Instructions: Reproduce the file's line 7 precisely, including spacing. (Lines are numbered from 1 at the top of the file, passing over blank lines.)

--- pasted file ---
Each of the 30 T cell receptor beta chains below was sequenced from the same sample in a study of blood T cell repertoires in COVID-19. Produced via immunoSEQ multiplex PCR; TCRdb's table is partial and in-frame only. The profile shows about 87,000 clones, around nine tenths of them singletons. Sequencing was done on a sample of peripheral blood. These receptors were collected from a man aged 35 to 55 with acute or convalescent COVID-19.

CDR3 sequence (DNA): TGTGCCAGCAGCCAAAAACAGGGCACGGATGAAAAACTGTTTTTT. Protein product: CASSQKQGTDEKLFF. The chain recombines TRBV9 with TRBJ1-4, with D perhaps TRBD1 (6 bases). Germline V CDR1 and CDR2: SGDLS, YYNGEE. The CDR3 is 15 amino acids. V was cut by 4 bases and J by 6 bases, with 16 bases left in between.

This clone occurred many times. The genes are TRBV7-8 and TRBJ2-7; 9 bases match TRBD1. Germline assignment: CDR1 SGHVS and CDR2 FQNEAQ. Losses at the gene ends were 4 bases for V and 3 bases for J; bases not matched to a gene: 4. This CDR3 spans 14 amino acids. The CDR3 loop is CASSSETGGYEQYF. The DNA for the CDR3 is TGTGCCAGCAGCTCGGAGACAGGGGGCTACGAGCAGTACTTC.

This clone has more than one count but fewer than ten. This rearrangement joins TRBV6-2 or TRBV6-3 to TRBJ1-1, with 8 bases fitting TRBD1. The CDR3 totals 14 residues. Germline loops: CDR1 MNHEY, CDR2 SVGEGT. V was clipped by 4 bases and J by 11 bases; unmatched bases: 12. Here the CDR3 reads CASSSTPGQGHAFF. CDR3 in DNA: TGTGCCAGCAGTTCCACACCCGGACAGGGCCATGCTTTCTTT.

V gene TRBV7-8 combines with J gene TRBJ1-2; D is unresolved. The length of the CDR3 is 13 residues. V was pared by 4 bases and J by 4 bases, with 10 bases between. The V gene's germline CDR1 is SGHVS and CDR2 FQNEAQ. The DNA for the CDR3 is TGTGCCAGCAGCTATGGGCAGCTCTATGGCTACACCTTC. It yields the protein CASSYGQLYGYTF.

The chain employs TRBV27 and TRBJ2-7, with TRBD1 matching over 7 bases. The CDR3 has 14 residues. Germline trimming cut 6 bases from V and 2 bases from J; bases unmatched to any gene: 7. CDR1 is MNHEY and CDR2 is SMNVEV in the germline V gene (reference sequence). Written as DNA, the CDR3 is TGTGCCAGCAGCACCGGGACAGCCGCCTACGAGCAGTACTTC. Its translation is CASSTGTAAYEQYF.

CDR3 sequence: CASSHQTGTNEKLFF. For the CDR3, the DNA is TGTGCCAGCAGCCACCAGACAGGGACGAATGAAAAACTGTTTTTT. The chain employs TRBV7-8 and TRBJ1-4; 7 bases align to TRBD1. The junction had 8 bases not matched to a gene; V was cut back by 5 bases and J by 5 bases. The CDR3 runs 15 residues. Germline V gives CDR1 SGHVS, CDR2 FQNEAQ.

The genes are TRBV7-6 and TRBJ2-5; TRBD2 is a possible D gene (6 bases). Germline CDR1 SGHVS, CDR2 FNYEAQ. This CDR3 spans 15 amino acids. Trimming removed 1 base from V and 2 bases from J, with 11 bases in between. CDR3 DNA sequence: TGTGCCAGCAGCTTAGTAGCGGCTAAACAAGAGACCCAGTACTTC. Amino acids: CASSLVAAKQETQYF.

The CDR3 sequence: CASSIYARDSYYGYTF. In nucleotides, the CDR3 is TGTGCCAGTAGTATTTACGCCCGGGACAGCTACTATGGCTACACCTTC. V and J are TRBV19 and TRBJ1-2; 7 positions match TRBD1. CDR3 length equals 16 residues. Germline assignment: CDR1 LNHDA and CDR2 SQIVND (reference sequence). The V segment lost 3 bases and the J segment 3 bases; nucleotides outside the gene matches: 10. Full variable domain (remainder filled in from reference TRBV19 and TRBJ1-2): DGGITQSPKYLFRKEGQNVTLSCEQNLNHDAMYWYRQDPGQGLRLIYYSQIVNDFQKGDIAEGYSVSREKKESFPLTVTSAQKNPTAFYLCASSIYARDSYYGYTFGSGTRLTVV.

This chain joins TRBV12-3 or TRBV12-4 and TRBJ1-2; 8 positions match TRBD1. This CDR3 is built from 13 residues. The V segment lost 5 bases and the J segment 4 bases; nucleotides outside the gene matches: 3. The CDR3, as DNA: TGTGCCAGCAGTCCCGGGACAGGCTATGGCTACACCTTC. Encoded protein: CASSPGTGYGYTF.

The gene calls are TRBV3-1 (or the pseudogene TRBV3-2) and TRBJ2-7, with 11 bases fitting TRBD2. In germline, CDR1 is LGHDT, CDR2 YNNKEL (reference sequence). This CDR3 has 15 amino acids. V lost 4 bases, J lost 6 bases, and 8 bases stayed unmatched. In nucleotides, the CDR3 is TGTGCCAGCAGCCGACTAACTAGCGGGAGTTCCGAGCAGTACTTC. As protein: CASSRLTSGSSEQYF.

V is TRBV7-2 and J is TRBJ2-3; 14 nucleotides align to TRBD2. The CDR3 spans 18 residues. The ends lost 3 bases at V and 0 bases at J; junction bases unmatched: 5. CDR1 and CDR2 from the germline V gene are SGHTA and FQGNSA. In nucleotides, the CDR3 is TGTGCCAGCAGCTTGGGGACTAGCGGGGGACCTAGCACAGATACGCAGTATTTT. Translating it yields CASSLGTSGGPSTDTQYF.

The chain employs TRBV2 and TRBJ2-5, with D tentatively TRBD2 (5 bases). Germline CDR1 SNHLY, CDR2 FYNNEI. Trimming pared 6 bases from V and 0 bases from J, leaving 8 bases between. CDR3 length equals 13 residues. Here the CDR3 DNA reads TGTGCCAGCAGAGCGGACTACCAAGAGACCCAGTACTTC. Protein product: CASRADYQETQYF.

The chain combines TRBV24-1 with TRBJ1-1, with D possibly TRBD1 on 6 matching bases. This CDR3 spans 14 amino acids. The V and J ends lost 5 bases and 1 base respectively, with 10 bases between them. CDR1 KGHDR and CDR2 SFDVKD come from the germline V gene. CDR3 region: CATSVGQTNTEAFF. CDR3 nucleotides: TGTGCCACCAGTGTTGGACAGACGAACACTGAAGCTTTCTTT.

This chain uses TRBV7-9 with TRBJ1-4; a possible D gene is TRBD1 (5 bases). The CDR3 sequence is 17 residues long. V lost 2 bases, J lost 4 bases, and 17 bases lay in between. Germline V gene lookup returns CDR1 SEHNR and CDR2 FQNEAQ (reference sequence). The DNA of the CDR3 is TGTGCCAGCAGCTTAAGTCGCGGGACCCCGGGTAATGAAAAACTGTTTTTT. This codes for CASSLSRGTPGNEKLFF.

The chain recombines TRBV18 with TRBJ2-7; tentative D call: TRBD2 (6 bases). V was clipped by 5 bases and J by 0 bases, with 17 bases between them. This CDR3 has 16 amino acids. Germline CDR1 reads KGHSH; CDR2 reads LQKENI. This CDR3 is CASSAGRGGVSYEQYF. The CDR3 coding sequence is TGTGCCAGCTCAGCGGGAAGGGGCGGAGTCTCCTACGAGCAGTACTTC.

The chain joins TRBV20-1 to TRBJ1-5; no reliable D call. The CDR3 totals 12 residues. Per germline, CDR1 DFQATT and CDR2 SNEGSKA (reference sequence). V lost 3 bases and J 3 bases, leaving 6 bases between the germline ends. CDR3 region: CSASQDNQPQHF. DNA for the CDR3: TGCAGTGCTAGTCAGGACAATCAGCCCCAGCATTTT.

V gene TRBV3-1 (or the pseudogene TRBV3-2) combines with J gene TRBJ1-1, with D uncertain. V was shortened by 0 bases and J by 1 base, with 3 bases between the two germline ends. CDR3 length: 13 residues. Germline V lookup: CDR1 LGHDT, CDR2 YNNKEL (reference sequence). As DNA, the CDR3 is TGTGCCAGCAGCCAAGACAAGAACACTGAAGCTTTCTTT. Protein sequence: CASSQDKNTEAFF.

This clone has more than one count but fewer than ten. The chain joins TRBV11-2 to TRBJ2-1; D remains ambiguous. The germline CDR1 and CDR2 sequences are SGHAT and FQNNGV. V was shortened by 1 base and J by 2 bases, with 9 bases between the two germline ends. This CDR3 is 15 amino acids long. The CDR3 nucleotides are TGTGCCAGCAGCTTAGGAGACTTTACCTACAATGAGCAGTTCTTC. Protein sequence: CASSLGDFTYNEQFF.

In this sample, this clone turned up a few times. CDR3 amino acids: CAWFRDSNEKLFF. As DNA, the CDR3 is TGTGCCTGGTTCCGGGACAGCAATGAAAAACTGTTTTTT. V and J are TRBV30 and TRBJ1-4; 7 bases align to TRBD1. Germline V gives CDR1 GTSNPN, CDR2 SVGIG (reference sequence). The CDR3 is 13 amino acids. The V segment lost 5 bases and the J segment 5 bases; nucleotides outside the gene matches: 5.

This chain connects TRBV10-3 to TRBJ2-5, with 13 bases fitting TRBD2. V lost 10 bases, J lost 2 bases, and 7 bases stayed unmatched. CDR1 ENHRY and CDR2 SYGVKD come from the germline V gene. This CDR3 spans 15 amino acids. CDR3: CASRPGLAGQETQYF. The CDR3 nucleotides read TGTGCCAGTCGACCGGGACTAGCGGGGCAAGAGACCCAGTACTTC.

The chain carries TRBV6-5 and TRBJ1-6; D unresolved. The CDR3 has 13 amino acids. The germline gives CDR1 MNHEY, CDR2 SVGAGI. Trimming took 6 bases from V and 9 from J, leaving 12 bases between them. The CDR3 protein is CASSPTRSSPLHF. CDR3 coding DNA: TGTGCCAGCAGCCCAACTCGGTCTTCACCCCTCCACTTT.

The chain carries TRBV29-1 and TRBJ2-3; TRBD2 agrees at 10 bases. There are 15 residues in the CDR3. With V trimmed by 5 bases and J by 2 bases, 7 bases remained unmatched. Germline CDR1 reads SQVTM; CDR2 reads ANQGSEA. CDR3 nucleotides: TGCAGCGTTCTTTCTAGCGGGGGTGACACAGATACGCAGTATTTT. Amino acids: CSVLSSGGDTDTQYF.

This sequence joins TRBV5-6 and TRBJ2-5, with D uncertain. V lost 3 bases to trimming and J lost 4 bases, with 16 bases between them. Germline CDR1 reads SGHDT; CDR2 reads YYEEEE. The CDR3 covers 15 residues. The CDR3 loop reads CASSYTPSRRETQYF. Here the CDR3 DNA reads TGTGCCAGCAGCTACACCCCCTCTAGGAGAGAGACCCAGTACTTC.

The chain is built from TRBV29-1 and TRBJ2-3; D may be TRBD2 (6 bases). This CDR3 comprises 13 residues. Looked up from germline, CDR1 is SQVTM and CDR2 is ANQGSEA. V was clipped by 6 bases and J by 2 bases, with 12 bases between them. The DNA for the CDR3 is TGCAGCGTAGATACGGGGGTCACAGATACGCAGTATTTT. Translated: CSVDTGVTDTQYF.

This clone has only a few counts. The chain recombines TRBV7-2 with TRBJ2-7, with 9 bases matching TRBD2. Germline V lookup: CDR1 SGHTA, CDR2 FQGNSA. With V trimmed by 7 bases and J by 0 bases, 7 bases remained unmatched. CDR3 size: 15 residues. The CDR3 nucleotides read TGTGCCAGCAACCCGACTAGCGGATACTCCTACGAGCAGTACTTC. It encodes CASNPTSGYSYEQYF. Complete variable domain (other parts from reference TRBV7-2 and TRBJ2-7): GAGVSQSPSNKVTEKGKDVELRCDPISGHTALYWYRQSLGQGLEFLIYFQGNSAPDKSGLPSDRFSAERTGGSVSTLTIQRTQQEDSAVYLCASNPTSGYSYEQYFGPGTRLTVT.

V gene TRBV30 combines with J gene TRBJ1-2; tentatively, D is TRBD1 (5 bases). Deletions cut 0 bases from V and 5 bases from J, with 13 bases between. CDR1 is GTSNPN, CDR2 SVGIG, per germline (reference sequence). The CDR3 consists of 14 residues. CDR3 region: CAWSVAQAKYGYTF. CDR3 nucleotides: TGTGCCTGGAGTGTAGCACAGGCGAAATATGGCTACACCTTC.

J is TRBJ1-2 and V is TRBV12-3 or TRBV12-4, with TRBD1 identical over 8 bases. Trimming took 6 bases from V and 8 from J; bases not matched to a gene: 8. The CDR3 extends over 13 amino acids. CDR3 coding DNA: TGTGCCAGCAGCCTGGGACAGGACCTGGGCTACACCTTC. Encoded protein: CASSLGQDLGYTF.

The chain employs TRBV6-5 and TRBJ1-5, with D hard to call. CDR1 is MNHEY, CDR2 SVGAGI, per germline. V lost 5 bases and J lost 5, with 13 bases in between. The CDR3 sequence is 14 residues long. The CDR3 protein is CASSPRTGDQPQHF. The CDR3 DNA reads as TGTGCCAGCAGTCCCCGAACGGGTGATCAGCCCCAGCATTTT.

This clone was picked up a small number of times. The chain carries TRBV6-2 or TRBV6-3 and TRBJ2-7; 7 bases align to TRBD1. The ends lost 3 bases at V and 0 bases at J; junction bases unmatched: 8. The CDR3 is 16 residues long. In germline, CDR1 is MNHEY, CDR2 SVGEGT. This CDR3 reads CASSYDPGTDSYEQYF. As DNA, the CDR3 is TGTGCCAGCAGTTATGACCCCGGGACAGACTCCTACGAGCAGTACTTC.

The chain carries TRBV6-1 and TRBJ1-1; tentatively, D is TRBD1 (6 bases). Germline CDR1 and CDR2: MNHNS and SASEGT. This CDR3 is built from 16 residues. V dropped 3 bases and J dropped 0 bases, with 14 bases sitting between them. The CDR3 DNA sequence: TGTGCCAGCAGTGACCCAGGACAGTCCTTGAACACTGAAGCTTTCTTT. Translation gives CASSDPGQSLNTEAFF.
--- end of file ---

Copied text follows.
CDR3 sequence: CASSHQTGTNEKLFF. For the CDR3, the DNA is TGTGCCAGCAGCCACCAGACAGGGACGAATGAAAAACTGTTTTTT. The chain employs TRBV7-8 and TRBJ1-4; 7 bases align to TRBD1. The junction had 8 bases not matched to a gene; V was cut back by 5 bases and J by 5 bases. The CDR3 runs 15 residues. Germline V gives CDR1 SGHVS, CDR2 FQNEAQ.